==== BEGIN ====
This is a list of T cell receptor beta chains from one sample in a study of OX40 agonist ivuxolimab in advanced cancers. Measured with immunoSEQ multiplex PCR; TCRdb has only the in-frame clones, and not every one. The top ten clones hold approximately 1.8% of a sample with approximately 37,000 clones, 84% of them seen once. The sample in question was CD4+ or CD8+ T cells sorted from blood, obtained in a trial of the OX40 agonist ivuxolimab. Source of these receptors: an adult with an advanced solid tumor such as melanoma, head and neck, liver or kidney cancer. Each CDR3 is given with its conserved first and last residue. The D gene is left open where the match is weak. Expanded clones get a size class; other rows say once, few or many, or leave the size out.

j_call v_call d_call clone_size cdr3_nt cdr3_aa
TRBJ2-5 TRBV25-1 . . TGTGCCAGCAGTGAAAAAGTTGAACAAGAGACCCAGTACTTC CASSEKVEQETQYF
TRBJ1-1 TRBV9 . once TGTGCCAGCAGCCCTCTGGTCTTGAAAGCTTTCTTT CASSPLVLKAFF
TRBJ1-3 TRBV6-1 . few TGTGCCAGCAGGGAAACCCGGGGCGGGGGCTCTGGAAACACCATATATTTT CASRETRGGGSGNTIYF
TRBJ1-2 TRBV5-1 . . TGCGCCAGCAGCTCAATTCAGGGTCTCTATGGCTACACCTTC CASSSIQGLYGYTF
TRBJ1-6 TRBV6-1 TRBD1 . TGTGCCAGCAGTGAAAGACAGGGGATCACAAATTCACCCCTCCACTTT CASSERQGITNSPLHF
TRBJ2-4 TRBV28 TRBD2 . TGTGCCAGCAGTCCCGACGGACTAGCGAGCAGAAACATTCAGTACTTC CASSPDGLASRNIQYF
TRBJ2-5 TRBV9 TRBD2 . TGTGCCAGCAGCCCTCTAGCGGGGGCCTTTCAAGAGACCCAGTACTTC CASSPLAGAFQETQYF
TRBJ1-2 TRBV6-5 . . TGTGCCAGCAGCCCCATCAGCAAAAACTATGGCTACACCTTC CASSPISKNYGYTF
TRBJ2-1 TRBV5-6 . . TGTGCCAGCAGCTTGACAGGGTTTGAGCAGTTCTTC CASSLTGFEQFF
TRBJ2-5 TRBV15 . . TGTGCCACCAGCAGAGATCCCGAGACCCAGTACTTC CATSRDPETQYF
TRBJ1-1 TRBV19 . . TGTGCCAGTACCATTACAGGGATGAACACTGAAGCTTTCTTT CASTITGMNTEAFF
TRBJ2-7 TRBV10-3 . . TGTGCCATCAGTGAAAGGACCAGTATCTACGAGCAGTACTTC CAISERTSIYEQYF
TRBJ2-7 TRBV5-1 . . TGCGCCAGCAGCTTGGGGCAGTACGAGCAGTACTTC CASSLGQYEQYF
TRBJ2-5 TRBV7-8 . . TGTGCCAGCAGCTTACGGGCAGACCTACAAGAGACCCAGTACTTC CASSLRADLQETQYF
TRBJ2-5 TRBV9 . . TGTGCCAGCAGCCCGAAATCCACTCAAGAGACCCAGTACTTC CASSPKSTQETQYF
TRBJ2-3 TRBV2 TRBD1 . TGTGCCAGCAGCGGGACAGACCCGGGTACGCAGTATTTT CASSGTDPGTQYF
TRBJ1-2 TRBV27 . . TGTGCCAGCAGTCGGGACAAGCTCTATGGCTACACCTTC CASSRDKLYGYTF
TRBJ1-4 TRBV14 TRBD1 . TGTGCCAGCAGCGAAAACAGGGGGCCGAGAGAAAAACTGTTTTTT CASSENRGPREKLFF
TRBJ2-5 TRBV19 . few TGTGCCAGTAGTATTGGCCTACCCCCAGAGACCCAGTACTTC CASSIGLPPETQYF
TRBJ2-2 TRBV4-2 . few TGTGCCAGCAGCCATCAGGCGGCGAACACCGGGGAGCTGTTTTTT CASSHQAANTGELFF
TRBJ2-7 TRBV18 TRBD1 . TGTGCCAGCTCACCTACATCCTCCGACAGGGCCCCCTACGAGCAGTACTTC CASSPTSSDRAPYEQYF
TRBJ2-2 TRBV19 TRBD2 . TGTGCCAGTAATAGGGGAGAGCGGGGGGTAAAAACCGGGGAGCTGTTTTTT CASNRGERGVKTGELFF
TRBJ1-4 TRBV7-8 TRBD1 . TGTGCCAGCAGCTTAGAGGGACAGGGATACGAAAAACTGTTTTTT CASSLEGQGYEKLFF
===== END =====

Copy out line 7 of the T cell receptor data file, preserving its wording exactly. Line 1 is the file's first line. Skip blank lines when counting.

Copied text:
TRBJ1-6 TRBV6-1 TRBD1 . TGTGCCAGCAGTGAAAGACAGGGGATCACAAATTCACCCCTCCACTTT CASSERQGITNSPLHF